- Title: Every Brilliant Thing
- Written by: Duncan Macmillan with Jonny Donahoe
- Director: Brendan Healy
- Actors: Kristen Thomson, you
- Company: Canadian Stage
- Venue: Berkeley Street Theatre
- City: Toronto
- Year: Runs to Dec. 16, 2018
Every Brilliant Thing has introduced me to a new theatrical term: “Audience integration.”
I’ve seen it used in regards to the extreme form of audience participation that pervades this sweet 2013 show about suicidality, getting its Toronto premiere this holiday season at Canadian Stage.
Kristen Thomson stars – and you, and your fellow audience members, are the co-stars.
Thomson plays an unnamed woman who tells us about a list she has kept since childhood of every brilliant thing in the world, in the British sense of the word “brilliant”: awesome or wonderful. Essentially, it’s a list of reasons to live and she began it, she tells us, after her mother’s first suicide attempt.
It’s audience members who actually speak the names of the brilliant things for the most part, having been handed cue cards before the show.
Thomson calls out numbers – and individual spectators respond.
1. Ice cream.
2. Water fights.
3. Staying up past your bedtime and being allowed to watch TV.
As Thomson’s character gets older, and her mother tries to take her life a second time, the brilliant things become more specific and complex.
1,010. Reading something articulating exactly how you feel but lacked the words to express yourself.
The audience integration in Every Brilliant Thing takes other forms as well. When Thomson needs someone to play a vet, for instance, a spectator is plucked from the crowd to do so; another audience member’s coat becomes her childhood dog; and an audience-proffered pen is the needle with which her dog is euthanized.
Written by the English playwright Duncan Macmillan with the actor Jonny Donahoe, who initially performed in it, Every Brilliant Thing’s main character can be played by “a woman or man of any age or ethnicity,” according to the script.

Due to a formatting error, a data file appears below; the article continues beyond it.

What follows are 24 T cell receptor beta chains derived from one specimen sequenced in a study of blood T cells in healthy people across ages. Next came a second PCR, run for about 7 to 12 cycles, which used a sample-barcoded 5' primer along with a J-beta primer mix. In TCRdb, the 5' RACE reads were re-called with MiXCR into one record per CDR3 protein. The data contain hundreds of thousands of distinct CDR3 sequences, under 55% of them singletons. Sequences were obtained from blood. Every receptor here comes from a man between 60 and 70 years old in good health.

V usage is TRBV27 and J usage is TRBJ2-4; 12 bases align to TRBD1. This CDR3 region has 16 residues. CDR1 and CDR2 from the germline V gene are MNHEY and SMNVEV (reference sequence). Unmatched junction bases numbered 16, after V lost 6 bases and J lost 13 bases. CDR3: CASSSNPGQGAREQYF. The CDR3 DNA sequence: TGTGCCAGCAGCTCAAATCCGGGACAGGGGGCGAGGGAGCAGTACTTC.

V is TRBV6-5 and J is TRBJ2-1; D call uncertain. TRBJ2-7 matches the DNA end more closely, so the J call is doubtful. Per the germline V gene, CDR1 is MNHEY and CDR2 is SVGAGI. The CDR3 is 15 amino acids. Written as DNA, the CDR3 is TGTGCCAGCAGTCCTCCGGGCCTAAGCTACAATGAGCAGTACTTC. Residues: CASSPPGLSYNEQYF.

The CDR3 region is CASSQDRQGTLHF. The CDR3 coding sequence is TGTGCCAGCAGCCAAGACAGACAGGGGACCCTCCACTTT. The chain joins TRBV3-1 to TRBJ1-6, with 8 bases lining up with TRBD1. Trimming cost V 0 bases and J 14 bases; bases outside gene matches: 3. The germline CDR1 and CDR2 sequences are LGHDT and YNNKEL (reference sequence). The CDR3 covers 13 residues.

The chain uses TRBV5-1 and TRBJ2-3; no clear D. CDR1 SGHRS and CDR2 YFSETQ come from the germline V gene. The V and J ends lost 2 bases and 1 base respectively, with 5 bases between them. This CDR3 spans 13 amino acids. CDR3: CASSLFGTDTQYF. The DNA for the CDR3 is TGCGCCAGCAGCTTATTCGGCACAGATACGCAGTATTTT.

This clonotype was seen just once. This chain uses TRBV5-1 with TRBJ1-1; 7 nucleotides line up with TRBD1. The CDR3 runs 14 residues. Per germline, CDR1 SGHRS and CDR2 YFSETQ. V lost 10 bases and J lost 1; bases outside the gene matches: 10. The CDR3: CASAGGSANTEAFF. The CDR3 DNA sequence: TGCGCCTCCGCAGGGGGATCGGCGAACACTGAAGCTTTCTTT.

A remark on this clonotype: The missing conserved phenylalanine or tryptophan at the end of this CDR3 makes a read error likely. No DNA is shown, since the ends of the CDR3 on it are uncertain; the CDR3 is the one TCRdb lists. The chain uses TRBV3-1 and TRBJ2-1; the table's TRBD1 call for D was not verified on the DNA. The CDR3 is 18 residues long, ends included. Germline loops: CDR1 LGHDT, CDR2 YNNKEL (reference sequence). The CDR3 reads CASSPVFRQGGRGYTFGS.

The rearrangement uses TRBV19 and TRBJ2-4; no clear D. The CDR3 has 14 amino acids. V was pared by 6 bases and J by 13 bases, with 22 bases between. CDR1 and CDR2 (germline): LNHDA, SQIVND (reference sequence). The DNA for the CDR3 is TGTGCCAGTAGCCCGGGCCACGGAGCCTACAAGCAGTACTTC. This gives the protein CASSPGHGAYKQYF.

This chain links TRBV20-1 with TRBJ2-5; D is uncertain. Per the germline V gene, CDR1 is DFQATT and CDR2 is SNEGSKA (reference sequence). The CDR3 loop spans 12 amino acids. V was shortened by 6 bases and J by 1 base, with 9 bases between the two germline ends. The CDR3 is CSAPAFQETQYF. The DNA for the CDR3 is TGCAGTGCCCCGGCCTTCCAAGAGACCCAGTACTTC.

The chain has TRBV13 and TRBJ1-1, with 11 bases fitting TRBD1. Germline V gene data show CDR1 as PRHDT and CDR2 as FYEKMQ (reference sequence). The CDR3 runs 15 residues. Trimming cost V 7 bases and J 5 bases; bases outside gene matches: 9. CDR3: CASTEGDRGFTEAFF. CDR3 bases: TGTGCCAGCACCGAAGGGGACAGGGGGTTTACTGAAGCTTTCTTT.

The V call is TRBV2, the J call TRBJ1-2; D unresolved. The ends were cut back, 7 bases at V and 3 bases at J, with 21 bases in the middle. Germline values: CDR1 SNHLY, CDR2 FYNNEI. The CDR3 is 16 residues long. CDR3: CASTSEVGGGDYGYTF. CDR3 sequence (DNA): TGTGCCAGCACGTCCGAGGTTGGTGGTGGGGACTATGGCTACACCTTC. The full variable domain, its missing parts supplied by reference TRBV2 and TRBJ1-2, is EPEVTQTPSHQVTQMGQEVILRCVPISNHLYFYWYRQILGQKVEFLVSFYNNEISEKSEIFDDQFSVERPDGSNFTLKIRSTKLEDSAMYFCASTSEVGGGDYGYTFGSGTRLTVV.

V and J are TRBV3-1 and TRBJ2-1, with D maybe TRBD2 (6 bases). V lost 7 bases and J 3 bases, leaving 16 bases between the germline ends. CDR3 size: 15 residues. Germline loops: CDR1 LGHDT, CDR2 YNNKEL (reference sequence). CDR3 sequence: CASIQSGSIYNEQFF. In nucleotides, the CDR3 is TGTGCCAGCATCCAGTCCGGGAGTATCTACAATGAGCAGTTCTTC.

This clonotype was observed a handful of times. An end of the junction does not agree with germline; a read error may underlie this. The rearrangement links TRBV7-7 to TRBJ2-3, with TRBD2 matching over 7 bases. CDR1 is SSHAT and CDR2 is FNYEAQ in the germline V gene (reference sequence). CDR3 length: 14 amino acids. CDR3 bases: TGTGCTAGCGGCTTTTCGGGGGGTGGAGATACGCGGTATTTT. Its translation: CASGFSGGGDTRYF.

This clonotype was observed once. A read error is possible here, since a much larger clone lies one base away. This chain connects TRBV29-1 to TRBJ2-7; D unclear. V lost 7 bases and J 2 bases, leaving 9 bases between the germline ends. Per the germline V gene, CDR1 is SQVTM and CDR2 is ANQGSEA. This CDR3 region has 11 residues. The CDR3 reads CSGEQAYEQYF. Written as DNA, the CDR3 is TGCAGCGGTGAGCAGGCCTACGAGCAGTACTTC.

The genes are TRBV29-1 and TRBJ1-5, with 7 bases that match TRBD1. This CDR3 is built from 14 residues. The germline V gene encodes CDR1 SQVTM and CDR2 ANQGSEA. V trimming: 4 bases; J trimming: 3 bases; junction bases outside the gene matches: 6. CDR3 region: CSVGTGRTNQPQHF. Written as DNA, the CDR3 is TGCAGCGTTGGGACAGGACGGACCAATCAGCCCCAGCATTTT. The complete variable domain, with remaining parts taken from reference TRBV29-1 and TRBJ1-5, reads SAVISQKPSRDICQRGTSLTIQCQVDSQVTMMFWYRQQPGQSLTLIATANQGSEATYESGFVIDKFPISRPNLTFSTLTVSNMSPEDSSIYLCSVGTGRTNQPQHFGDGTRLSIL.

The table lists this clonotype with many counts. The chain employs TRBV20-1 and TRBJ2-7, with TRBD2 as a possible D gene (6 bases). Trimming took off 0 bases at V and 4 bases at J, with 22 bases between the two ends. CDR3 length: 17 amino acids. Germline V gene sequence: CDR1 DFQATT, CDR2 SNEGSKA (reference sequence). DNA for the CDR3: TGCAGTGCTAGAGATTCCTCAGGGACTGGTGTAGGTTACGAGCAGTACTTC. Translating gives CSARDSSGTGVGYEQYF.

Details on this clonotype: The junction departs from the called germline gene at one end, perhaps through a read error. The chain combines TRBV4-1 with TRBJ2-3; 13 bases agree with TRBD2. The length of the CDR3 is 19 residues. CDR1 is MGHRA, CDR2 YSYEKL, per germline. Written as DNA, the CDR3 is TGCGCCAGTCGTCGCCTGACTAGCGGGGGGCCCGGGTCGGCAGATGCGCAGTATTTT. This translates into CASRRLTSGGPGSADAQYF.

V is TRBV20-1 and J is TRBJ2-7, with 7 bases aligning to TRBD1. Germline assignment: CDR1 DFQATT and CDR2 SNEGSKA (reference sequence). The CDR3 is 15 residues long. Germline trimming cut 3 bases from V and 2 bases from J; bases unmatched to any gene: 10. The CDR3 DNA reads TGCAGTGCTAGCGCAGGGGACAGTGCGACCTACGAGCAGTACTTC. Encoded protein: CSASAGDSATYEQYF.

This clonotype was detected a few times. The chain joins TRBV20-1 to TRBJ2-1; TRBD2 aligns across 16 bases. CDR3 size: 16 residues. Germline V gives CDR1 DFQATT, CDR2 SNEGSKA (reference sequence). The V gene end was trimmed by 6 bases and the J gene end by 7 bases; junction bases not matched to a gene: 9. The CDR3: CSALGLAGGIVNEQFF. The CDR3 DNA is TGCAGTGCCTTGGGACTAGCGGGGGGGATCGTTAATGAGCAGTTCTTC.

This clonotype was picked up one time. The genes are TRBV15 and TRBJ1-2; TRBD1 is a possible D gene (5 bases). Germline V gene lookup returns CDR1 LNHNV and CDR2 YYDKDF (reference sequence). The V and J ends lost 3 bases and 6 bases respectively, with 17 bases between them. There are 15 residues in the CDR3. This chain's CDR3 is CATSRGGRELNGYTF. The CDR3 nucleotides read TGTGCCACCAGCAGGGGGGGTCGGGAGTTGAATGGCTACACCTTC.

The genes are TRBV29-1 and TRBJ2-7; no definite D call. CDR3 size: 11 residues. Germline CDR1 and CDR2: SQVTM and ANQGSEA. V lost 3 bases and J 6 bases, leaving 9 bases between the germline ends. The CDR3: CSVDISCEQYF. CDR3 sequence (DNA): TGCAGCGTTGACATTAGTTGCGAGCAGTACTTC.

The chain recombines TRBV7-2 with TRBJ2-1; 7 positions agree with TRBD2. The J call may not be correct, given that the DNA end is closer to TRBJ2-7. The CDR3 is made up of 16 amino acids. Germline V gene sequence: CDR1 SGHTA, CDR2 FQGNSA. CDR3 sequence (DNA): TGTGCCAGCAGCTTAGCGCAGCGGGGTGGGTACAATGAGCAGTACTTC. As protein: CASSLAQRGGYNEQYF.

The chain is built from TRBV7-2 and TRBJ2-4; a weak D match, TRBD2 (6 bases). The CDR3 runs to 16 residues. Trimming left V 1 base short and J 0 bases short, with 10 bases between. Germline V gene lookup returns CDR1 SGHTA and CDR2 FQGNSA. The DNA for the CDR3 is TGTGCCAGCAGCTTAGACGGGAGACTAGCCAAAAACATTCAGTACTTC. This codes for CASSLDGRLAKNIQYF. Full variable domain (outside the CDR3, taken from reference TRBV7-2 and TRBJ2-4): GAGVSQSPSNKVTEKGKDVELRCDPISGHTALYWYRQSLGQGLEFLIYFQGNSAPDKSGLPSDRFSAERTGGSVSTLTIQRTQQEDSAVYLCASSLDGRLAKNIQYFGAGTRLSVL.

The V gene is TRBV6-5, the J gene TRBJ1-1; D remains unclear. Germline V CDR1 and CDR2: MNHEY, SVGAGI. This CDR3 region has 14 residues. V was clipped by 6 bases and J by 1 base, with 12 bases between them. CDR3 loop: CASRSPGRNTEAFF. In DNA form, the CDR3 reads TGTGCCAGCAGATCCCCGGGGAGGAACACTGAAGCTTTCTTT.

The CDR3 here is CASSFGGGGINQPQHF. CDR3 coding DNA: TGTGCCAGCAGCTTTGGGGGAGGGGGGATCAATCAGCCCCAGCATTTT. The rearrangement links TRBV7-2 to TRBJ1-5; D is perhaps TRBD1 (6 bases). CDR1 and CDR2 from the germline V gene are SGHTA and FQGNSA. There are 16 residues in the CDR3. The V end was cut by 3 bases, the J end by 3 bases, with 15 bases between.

That script has been adapted here to better suit a woman of Thomson’s age and background; dates and locations are changed.
Nevertheless, there are aspects of the show’s writing that put the lie to the idea of a universal character, beginning with that word “brilliant” in the title, which Canadians simply don’t use in the same way.
With its direct address and audience involvement, Every Brilliant Thing relies on us conflating actor and character in an unusual way that felt fresh at times, but manipulative at others. It’s hard to fully open your heart to a show about depression and suicide that also has a fundamental dishonesty in its construction at the centre.
Nevertheless, Thomson, a well-loved Toronto actor and playwright, is charming as the narrator, very natural, wonderfully warm moving from the script to spontaneous interactions. She is a skilled improviser, after all; her two best-known plays, The Wedding Party and I, Claudia, were written through improvisation.
When the improvised bits wobbled, it was due to the structure rather than her on the night I was there. For instance, a man was summoned from the audience to play Thomson’s character’s father – and, though he was just given a single line to repeat, he milked it every time with exceptionally long pauses. He wasn’t doing anything wrong, but it clearly would have worked better with a volunteer who performed less.
Every Brilliant Thing works best when participants are asked to do things, or to react, rather than act. Though I did find it a little ungenerous to blind-side an audience member into reading the back cover of a book, especially The Sorrows of Young Werther. (It should be a crime to make an unsuspecting stranger try to pronounce “Goethe” in public.)
I had mixed feelings about Every Brilliant Thing as it unspooled in front of me. “Chicken Soup for the Soul,” I dashed down on my pad at one point when the list felt trite. But I was in tears on several other occasions.
Ultimately, I thought it was brilliant counterprogramming by former Canadian Stage artistic director Matthew Jocelyn.
While it’s a myth that suicides peak around Christmas each year, it is true that many people feel left out and lonely during the holidays.
Director Brendan Healy, who has taken over as artistic director from Jocelyn, has staged the show in the round, making the audience seem like members of the main character’s support group. Indeed, Every Brilliant Thing relies on everyone working together and allowing themselves to be open and vulnerable. In that way, the show is itself an example of how to combat depression – reach out to one another, integrate into a community, and ignore the critics around you and in your head.